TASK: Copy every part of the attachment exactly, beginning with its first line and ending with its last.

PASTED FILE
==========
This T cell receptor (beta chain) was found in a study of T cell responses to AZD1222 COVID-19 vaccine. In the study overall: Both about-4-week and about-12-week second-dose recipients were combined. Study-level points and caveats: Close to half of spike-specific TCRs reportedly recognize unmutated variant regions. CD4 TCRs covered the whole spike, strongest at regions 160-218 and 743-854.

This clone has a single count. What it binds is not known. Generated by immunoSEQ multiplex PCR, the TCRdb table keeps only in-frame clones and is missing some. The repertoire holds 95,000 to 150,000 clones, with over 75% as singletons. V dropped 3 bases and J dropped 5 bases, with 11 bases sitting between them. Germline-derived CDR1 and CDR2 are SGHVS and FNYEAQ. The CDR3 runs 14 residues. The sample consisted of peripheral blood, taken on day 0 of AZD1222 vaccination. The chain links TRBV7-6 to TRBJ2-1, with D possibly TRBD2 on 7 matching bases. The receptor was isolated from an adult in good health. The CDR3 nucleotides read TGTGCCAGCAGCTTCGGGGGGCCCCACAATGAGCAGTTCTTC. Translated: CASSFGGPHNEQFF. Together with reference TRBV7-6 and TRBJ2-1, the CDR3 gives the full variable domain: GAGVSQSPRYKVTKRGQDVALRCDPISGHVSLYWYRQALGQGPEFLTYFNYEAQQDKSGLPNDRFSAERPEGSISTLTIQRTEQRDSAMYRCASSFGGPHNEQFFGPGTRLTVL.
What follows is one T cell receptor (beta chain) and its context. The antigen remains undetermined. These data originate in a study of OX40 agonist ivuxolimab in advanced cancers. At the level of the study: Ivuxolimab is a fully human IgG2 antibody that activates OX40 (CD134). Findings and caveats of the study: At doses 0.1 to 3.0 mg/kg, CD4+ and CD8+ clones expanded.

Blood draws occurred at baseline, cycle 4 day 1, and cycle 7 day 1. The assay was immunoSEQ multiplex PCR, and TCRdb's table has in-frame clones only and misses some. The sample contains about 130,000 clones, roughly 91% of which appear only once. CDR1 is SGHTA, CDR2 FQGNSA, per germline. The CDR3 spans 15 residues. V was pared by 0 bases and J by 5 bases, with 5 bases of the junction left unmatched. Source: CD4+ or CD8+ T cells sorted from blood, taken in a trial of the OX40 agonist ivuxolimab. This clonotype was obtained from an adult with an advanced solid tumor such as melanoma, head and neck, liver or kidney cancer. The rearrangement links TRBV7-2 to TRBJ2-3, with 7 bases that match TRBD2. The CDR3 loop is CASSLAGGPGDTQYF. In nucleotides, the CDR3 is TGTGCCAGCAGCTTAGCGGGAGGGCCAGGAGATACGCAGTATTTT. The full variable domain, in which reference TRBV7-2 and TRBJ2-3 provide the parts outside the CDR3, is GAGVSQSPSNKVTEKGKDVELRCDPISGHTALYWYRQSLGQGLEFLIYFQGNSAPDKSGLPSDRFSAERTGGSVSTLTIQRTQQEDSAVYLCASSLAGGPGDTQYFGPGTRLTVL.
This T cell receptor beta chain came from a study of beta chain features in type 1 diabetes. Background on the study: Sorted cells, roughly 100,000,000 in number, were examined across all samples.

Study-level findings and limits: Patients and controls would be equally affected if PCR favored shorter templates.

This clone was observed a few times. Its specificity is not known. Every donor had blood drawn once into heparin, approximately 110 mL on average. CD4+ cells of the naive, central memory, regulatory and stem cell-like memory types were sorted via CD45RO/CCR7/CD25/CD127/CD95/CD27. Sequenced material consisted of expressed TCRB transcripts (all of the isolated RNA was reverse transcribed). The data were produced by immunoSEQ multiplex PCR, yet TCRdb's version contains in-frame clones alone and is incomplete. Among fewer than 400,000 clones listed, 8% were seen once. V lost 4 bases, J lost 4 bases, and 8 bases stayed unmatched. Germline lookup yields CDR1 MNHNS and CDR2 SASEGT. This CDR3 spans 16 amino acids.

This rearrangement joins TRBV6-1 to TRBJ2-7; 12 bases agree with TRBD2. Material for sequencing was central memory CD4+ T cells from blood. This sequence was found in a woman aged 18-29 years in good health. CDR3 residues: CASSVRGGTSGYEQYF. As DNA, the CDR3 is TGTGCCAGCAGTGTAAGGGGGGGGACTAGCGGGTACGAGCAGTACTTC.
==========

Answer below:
This T cell receptor (beta chain) was found in a study of T cell responses to AZD1222 COVID-19 vaccine. In the study overall: Both about-4-week and about-12-week second-dose recipients were combined. Study-level points and caveats: Close to half of spike-specific TCRs reportedly recognize unmutated variant regions. CD4 TCRs covered the whole spike, strongest at regions 160-218 and 743-854.

This clone has a single count. What it binds is not known. Generated by immunoSEQ multiplex PCR, the TCRdb table keeps only in-frame clones and is missing some. The repertoire holds 95,000 to 150,000 clones, with over 75% as singletons. V dropped 3 bases and J dropped 5 bases, with 11 bases sitting between them. Germline-derived CDR1 and CDR2 are SGHVS and FNYEAQ. The CDR3 runs 14 residues. The sample consisted of peripheral blood, taken on day 0 of AZD1222 vaccination. The chain links TRBV7-6 to TRBJ2-1, with D possibly TRBD2 on 7 matching bases. The receptor was isolated from an adult in good health. The CDR3 nucleotides read TGTGCCAGCAGCTTCGGGGGGCCCCACAATGAGCAGTTCTTC. Translated: CASSFGGPHNEQFF. Together with reference TRBV7-6 and TRBJ2-1, the CDR3 gives the full variable domain: GAGVSQSPRYKVTKRGQDVALRCDPISGHVSLYWYRQALGQGPEFLTYFNYEAQQDKSGLPNDRFSAERPEGSISTLTIQRTEQRDSAMYRCASSFGGPHNEQFFGPGTRLTVL.
What follows is one T cell receptor (beta chain) and its context. The antigen remains undetermined. These data originate in a study of OX40 agonist ivuxolimab in advanced cancers. At the level of the study: Ivuxolimab is a fully human IgG2 antibody that activates OX40 (CD134). Findings and caveats of the study: At doses 0.1 to 3.0 mg/kg, CD4+ and CD8+ clones expanded.

Blood draws occurred at baseline, cycle 4 day 1, and cycle 7 day 1. The assay was immunoSEQ multiplex PCR, and TCRdb's table has in-frame clones only and misses some. The sample contains about 130,000 clones, roughly 91% of which appear only once. CDR1 is SGHTA, CDR2 FQGNSA, per germline. The CDR3 spans 15 residues. V was pared by 0 bases and J by 5 bases, with 5 bases of the junction left unmatched. Source: CD4+ or CD8+ T cells sorted from blood, taken in a trial of the OX40 agonist ivuxolimab. This clonotype was obtained from an adult with an advanced solid tumor such as melanoma, head and neck, liver or kidney cancer. The rearrangement links TRBV7-2 to TRBJ2-3, with 7 bases that match TRBD2. The CDR3 loop is CASSLAGGPGDTQYF. In nucleotides, the CDR3 is TGTGCCAGCAGCTTAGCGGGAGGGCCAGGAGATACGCAGTATTTT. The full variable domain, in which reference TRBV7-2 and TRBJ2-3 provide the parts outside the CDR3, is GAGVSQSPSNKVTEKGKDVELRCDPISGHTALYWYRQSLGQGLEFLIYFQGNSAPDKSGLPSDRFSAERTGGSVSTLTIQRTQQEDSAVYLCASSLAGGPGDTQYFGPGTRLTVL.
This T cell receptor beta chain came from a study of beta chain features in type 1 diabetes. Background on the study: Sorted cells, roughly 100,000,000 in number, were examined across all samples.

Study-level findings and limits: Patients and controls would be equally affected if PCR favored shorter templates.

This clone was observed a few times. Its specificity is not known. Every donor had blood drawn once into heparin, approximately 110 mL on average. CD4+ cells of the naive, central memory, regulatory and stem cell-like memory types were sorted via CD45RO/CCR7/CD25/CD127/CD95/CD27. Sequenced material consisted of expressed TCRB transcripts (all of the isolated RNA was reverse transcribed). The data were produced by immunoSEQ multiplex PCR, yet TCRdb's version contains in-frame clones alone and is incomplete. Among fewer than 400,000 clones listed, 8% were seen once. V lost 4 bases, J lost 4 bases, and 8 bases stayed unmatched. Germline lookup yields CDR1 MNHNS and CDR2 SASEGT. This CDR3 spans 16 amino acids.

This rearrangement joins TRBV6-1 to TRBJ2-7; 12 bases agree with TRBD2. Material for sequencing was central memory CD4+ T cells from blood. This sequence was found in a woman aged 18-29 years in good health. CDR3 residues: CASSVRGGTSGYEQYF. As DNA, the CDR3 is TGTGCCAGCAGTGTAAGGGGGGGGACTAGCGGGTACGAGCAGTACTTC.